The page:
Everyday government pork
Everyone in Washington is fighting over tax cuts, spending limits and the debt ceiling. But the real problem is the fat in all levels of government spending that must be slimmed down. A quick media survey uncovers poorly monitored and misspent government funds at every level of the system.
One of the most commonly reported spending issues is welfare fraud. When Massachusetts was sued to reach more citizens on welfare to get them registered to vote, 19,000 of the welfare recipients were not living at their listed addresses. The state, like most states, distributes welfare benefits electronically so that the benefits can be retrieved anywhere. If all these welfare recipients were illegally receiving support, that would be at least $138 million annually that Massachusetts has overspent. The Boston Herald had the story:
“The fact that 19,000 of these came back undeliverable tells me DTA has no idea where these people live, obviously, and is not doing the background checks they should be doing,” O’Connell said.
“It goes to show this program is just fraught with fraud and abuse and needs a complete overhaul,” said O’Connell, who has made her name on Beacon Hill as a leading legislator for welfare reform.
It was not clear last night how many of the missing clients have moved out of state or are otherwise no longer eligible to receive Massachusetts benefits.
But welfare chiselers are really the smallest part of misspent government funds. The New York Times’ Louise Story racked up one of the best journalistic efforts of the year with her expose on state and local corporate subsidies. Essentially, corporations are making out like bandits from government largesse:
A Times investigation has examined and tallied thousands of local incentives granted nationwide and has found that states, counties and cities are giving up more than $80 billion each year to companies. The beneficiaries come from virtually every corner of the corporate world, encompassing oil and coal conglomerates, technology and entertainment companies, banks and big-box retail chains.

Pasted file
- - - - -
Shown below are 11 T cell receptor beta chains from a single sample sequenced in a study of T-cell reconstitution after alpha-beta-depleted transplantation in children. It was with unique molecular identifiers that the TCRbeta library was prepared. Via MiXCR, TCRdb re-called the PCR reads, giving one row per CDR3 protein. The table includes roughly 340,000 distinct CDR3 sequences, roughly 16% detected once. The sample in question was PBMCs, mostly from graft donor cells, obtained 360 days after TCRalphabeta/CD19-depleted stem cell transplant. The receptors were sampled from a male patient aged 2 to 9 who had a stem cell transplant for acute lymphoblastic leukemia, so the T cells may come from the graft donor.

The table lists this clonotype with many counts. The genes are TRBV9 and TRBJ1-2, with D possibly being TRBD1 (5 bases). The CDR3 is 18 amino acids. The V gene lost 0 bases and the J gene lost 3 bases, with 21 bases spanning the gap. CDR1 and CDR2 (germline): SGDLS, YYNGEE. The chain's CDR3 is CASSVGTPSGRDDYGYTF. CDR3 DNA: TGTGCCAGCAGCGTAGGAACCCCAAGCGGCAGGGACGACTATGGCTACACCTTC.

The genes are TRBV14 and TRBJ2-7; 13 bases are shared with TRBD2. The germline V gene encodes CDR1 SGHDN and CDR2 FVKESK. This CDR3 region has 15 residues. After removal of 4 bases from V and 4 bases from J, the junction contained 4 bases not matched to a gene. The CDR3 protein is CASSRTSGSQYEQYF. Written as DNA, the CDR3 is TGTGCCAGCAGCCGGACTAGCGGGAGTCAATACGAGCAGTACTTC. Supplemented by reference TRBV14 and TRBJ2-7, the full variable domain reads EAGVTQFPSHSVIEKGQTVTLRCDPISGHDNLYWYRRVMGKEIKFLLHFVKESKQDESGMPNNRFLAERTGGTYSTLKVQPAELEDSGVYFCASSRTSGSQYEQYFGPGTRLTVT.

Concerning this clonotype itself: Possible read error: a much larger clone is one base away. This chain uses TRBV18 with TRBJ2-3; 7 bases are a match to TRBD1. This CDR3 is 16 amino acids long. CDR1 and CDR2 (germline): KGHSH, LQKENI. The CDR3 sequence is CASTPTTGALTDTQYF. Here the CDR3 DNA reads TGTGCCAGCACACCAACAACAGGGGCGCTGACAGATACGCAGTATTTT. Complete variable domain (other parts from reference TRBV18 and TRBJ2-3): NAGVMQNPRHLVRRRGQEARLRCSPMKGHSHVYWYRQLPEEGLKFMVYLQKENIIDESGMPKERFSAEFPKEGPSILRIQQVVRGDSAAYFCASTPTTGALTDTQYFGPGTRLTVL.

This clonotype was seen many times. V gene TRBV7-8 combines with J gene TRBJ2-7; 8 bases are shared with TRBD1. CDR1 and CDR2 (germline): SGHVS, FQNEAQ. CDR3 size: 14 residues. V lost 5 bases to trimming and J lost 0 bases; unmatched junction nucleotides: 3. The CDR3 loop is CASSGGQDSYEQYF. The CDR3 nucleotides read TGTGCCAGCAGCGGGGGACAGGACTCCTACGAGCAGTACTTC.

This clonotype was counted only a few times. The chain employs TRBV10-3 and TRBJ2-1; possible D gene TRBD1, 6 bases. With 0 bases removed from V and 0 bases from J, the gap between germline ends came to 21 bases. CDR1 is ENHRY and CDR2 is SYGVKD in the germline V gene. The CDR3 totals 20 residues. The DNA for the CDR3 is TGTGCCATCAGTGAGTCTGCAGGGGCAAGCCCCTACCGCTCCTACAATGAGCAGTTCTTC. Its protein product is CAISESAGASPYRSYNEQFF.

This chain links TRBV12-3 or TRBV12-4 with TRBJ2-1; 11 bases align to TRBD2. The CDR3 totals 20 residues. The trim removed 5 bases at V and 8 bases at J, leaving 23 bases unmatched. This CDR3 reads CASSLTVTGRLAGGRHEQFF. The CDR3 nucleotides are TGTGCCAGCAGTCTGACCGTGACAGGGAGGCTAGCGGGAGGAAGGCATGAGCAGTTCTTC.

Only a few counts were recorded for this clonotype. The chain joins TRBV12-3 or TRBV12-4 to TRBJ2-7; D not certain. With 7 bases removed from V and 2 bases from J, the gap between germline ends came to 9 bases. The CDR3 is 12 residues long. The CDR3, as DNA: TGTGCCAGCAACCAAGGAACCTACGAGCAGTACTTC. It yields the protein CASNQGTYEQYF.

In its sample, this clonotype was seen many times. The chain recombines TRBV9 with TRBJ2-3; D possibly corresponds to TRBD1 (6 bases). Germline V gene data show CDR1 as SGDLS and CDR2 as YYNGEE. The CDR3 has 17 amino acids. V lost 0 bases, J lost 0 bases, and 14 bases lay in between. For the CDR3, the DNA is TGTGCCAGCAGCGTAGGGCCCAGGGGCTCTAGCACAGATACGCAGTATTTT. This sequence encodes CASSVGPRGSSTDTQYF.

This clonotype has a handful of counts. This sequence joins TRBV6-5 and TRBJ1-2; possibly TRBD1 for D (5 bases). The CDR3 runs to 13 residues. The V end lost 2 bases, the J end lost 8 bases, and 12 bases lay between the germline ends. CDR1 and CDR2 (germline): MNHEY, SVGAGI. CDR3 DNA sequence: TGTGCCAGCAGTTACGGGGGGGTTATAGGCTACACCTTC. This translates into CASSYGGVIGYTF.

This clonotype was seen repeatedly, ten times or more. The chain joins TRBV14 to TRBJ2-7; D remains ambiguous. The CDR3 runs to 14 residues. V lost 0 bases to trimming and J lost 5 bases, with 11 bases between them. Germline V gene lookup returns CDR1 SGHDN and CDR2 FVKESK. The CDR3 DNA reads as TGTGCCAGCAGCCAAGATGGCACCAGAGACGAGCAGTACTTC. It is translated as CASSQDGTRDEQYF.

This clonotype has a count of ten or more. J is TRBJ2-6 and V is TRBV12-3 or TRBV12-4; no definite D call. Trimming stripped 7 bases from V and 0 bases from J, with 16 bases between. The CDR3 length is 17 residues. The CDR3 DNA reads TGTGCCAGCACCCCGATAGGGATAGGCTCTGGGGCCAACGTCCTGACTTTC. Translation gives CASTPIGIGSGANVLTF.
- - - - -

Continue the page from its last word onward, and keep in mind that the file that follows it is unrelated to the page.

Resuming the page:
The cost of the awards is certainly far higher. A full accounting, The Times discovered, is not possible because the incentives are granted by thousands of government agencies and officials, and many do not know the value of all their awards. Nor do they know if the money was worth it because they rarely track how many jobs are created. Even where officials do track incentives, they acknowledge that it is impossible to know whether the jobs would have been created without the aid.
Then there is the real big-boy spending on America’s massive global military infrastructure. Four percent of the gross national product of the U.S. goes to support military operations. President Obama has just signed the $633 billion 2013 defense authorization act. Mother Jones reprinted a piece from TomDispatch that explains that a lot of the military spending is going overseas:
Washington still easily maintains the largest collection of foreign bases in world history: more than 1,000 military installations outside the 50 states and Washington, DC. They include everything from decades-old bases in Germany and Japan to brand-new drone bases in Ethiopia and the Seychelles islands in the Indian Ocean and even resorts for military vacationers in Italy and South Korea.
In Afghanistan, the US-led international force still occupies more than 450 bases. In total, the US military has some form of troop presence in approximately 150 foreign countries, not to mention 11 aircraft carrier task forces—essentially floating bases—and a significant, and growing, military presence in space. The United States currently spends an estimated $250 billion annually maintaining bases and troops overseas.
Congress pledges to go after entitlements and to reform them. This is a necessary step to move toward a balanced federal budget. But the pork is everywhere, with many more pockets than I can describe here. Cutting pork certainly cuts jobs. But our obesity is not sustainable, and the nation needs to go on a spending diet. It’s that, or starve in the long term.